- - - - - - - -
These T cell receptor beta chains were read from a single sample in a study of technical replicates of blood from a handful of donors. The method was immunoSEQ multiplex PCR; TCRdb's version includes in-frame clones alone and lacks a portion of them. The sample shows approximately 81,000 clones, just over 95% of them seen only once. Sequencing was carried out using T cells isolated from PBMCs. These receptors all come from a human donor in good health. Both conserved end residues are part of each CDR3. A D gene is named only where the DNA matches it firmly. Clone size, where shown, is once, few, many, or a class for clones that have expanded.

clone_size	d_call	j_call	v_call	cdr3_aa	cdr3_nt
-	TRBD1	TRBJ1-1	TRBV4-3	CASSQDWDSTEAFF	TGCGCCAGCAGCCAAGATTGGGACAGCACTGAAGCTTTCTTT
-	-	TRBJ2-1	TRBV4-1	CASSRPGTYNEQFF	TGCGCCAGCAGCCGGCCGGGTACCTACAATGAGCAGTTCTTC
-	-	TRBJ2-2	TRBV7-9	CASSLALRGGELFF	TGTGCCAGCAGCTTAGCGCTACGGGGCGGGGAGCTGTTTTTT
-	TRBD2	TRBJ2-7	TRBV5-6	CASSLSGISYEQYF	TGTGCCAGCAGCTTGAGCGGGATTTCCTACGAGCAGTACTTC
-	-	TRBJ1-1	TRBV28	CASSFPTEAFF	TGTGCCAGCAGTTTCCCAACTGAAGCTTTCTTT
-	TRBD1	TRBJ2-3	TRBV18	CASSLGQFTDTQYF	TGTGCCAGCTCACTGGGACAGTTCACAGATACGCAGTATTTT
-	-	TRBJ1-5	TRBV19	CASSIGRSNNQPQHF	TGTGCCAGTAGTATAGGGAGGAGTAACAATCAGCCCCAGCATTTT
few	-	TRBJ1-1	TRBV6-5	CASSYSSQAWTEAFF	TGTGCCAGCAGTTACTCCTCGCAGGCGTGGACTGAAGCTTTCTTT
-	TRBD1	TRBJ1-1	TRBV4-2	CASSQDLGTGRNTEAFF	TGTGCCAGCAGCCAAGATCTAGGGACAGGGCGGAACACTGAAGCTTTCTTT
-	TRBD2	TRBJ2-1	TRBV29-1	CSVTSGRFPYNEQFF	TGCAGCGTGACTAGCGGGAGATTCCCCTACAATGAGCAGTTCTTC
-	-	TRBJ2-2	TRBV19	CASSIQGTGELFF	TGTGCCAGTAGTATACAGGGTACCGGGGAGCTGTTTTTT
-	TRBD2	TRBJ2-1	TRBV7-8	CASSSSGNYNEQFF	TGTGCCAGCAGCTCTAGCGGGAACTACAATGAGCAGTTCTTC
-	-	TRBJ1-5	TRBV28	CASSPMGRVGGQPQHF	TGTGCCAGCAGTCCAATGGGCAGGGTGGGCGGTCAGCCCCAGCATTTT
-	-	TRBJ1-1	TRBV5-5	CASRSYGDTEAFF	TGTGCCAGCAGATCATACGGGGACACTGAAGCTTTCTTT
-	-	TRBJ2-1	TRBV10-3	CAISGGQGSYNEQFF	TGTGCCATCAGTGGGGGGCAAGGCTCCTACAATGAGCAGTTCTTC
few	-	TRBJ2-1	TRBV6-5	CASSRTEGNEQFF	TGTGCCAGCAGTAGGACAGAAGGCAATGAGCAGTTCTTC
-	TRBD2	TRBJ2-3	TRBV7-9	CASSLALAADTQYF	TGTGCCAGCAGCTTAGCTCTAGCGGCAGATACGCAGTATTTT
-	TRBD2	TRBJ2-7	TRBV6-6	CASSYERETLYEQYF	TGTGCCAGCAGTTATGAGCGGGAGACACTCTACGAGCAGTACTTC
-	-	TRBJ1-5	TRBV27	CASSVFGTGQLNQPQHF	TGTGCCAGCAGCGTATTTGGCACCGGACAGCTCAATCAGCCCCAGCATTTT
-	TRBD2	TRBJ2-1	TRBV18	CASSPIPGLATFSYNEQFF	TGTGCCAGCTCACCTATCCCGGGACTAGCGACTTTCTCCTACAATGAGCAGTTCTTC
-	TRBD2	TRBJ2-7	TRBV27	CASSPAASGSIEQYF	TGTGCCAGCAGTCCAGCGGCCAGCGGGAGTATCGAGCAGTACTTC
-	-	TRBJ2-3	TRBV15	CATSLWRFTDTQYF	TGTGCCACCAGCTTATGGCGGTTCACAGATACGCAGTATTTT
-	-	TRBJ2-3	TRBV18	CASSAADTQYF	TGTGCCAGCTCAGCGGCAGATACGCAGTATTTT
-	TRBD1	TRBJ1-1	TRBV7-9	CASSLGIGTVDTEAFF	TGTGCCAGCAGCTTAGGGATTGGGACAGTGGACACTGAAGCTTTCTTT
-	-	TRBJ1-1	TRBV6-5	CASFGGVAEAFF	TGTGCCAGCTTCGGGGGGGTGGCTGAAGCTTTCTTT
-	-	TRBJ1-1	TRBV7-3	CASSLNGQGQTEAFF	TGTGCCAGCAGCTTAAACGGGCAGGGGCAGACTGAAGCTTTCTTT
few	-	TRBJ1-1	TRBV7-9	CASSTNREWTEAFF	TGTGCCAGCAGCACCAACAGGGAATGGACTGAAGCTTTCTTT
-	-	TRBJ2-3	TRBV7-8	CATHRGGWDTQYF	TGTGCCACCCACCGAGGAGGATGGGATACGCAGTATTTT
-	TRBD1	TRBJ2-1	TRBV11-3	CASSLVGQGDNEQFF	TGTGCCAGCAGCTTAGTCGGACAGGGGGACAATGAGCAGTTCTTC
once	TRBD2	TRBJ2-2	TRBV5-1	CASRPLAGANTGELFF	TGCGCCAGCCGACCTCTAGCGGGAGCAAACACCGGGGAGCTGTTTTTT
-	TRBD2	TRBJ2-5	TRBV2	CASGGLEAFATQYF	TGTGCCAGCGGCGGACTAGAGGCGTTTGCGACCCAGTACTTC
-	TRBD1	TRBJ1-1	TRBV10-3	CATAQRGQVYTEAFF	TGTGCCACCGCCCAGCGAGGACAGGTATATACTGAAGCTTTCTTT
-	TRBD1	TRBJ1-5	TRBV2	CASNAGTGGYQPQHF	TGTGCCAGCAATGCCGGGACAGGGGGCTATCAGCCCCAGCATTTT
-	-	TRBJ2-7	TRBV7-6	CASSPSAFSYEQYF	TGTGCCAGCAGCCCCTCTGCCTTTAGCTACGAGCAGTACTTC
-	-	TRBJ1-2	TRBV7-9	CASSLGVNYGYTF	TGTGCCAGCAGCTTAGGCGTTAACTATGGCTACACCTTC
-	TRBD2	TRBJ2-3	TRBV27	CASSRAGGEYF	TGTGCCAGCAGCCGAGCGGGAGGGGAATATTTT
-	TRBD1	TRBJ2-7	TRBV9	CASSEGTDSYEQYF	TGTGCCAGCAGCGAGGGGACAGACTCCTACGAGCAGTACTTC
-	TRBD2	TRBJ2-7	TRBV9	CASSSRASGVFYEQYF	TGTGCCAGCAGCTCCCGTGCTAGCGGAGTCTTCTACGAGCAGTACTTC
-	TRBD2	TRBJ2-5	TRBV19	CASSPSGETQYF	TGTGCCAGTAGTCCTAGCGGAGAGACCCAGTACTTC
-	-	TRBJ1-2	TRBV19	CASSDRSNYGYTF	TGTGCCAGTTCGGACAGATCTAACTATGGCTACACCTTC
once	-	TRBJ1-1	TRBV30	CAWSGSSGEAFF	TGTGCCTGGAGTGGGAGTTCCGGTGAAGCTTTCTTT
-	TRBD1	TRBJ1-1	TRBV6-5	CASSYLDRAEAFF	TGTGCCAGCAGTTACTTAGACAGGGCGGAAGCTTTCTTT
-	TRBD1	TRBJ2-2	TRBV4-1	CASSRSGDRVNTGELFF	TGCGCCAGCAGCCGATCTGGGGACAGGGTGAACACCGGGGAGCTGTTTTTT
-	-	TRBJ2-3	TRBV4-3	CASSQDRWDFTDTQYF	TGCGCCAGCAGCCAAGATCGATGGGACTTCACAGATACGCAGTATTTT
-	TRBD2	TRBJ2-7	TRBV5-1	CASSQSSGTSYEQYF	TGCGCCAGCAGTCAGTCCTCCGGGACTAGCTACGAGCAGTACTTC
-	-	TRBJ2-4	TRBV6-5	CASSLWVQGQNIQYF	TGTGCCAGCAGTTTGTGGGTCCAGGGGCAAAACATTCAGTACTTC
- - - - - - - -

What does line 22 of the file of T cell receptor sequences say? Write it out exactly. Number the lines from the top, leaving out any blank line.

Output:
-	TRBD2	TRBJ2-1	TRBV18	CASSPIPGLATFSYNEQFF	TGTGCCAGCTCACCTATCCCGGGACTAGCGACTTTCTCCTACAATGAGCAGTTCTTC